Transfermarkt is the go-to place for information on the market value of any Man Utd player, and you can also find out which agents represent them, but there’s a lot more here once you start exploring. There are some interesting team-level stats, such as average age, percentage of foreign players, and current number of internationals. You can also view performance data for individual players, as well as injury histories, suspension records and more.

But one of the best features is being able to look at specific players’ records against other clubs. For example, you can easily establish that David De Gea has kept more cleansheets (5) against QPR than any other club, or that Juan Mata loves scoring against Arsenal and Norwich, having bagged 4 goals against both sides.

The player-level data is really detailed – as well as all the usual stuff, you can see the number of times a player was subbed on/off in a specific season/competition, as well as goals scored from the penalty spot, minutes per goal and more.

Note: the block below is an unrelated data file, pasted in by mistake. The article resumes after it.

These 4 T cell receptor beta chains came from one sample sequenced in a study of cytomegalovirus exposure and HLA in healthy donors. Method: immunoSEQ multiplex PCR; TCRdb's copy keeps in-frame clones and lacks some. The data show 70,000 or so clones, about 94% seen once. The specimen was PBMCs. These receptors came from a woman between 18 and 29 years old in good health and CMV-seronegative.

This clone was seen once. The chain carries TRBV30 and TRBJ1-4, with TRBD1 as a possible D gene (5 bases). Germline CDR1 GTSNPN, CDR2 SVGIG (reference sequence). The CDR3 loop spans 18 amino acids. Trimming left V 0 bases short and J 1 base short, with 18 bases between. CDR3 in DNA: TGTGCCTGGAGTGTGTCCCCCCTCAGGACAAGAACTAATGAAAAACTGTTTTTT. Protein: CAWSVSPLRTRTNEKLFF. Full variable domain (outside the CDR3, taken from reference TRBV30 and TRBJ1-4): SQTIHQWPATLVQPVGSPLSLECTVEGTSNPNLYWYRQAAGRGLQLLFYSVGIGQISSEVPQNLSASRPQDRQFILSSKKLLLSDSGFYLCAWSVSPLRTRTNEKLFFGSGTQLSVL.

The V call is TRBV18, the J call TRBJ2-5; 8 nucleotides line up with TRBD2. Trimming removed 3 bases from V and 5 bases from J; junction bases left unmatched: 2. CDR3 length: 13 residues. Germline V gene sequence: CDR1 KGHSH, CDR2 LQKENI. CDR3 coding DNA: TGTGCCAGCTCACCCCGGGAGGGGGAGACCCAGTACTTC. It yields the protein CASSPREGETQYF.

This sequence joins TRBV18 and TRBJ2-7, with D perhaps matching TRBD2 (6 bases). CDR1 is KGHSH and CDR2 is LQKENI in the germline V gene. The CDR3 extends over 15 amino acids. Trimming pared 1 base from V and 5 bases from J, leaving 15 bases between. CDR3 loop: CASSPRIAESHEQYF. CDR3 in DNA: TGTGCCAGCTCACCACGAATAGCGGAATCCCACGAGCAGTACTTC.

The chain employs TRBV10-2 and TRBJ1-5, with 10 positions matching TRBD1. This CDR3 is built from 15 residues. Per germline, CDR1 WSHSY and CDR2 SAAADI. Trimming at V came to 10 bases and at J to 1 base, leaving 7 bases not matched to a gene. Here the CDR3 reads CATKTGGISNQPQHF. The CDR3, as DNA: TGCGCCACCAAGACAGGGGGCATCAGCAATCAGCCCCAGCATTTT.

One of the standout features, though, is the performance data by manager, which gives you a great, career-level overview. You can see that LVG has won 61% of his games as a manager, for example, or that his best points-per-game figure came during his 281 games as Ajax manager. You can also see some basic data on managers’ playing careers, plus information on periods served as assistant coach.

SUMMARY: A really wide-ranging resource that combines market data with historic information and performance insights – a great addition to any fan or researcher’s toolkit. Visit website.

Hopefully you’ve found this guide useful. There are some brilliant, freely-available sources out there for Manchester United stats, and we’ve tried to list the best ones here. As and when new resources become available, we’ll update this page and add them to the list.